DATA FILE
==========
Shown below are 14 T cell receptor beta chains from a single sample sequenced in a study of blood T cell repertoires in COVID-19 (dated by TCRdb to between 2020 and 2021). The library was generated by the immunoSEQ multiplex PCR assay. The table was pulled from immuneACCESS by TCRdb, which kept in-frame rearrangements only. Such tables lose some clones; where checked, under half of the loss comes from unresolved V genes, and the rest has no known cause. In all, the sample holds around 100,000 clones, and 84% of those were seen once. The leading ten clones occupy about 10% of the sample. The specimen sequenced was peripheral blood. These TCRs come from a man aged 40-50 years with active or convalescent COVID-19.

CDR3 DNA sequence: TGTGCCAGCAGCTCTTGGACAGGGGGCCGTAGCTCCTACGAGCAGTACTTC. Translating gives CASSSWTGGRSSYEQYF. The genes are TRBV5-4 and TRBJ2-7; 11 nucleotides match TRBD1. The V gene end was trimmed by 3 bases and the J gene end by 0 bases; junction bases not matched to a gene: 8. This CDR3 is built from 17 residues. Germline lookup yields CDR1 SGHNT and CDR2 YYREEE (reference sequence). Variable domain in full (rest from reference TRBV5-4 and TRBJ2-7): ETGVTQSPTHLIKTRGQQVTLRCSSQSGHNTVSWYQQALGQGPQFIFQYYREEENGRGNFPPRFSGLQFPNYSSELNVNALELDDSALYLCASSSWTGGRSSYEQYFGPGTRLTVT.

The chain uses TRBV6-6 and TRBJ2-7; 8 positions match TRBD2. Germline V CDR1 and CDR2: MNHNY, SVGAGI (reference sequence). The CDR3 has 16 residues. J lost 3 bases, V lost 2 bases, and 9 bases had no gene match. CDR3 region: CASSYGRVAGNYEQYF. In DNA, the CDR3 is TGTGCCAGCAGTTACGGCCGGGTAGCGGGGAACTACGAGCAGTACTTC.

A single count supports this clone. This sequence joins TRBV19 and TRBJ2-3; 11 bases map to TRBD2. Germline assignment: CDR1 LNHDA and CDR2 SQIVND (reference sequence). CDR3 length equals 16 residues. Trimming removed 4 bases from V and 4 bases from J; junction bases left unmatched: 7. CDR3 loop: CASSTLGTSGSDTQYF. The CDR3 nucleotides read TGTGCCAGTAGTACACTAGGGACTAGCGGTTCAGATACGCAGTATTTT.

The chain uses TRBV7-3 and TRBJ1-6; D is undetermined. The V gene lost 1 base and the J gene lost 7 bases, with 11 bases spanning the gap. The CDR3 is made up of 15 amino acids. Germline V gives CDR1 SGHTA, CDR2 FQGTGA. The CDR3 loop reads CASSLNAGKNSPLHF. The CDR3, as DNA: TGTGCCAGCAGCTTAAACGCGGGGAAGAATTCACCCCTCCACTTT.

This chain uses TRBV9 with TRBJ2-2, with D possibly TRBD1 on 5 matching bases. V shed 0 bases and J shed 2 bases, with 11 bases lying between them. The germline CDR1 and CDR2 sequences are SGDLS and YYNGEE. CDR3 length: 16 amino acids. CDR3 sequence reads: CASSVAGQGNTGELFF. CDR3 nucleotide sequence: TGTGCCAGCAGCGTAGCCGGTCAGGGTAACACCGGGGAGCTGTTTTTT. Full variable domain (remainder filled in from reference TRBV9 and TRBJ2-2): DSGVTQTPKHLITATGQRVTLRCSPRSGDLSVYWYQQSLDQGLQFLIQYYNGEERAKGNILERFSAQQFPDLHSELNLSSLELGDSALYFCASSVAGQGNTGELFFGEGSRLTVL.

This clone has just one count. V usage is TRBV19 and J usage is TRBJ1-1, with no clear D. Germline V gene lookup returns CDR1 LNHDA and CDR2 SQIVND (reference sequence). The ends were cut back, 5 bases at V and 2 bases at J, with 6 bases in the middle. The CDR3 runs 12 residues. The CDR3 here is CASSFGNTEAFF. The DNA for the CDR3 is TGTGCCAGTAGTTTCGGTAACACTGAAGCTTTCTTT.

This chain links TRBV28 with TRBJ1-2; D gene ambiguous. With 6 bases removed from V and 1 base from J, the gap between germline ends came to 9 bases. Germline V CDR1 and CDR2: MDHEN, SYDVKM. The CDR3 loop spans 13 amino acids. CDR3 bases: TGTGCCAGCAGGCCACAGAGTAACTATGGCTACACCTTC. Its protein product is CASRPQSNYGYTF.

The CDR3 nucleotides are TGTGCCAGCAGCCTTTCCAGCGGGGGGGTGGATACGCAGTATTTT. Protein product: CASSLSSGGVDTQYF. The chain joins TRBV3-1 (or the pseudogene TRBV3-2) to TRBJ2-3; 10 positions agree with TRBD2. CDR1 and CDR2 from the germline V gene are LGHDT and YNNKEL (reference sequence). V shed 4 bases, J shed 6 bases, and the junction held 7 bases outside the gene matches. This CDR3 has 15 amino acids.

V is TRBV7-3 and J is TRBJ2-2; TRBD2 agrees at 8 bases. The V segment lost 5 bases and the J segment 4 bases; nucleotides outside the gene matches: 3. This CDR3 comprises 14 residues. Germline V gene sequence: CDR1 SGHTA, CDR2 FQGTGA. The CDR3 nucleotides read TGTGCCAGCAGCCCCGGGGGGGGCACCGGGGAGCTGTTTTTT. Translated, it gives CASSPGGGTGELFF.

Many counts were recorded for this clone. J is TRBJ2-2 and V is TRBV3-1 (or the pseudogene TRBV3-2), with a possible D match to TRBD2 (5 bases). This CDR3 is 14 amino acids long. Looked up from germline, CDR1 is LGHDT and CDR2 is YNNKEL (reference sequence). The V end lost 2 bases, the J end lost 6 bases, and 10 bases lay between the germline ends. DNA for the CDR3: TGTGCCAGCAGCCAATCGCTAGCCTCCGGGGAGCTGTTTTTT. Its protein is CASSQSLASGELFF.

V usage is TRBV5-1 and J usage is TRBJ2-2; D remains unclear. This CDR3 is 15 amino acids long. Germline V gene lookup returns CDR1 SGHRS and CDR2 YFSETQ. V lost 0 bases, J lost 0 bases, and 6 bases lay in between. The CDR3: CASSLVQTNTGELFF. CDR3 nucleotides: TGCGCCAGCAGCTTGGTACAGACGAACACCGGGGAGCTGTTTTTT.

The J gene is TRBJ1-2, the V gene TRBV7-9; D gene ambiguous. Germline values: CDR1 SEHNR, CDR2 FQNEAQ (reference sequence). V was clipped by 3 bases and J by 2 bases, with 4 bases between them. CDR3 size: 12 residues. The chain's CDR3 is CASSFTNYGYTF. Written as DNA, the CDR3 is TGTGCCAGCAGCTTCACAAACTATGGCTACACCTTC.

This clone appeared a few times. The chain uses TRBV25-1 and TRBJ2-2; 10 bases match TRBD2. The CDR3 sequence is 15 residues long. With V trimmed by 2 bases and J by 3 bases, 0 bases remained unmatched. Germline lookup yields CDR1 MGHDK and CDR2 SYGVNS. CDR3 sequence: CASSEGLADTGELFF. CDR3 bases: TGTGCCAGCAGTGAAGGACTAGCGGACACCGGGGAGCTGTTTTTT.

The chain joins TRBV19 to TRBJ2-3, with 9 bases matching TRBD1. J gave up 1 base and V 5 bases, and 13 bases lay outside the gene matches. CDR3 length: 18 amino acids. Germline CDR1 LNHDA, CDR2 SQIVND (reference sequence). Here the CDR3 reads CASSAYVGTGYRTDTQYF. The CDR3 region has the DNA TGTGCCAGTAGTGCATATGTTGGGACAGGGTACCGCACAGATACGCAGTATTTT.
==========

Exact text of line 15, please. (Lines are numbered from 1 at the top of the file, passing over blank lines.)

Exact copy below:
The chain joins TRBV19 to TRBJ2-3, with 9 bases matching TRBD1. J gave up 1 base and V 5 bases, and 13 bases lay outside the gene matches. CDR3 length: 18 amino acids. Germline CDR1 LNHDA, CDR2 SQIVND (reference sequence). Here the CDR3 reads CASSAYVGTGYRTDTQYF. The CDR3 region has the DNA TGTGCCAGTAGTGCATATGTTGGGACAGGGTACCGCACAGATACGCAGTATTTT.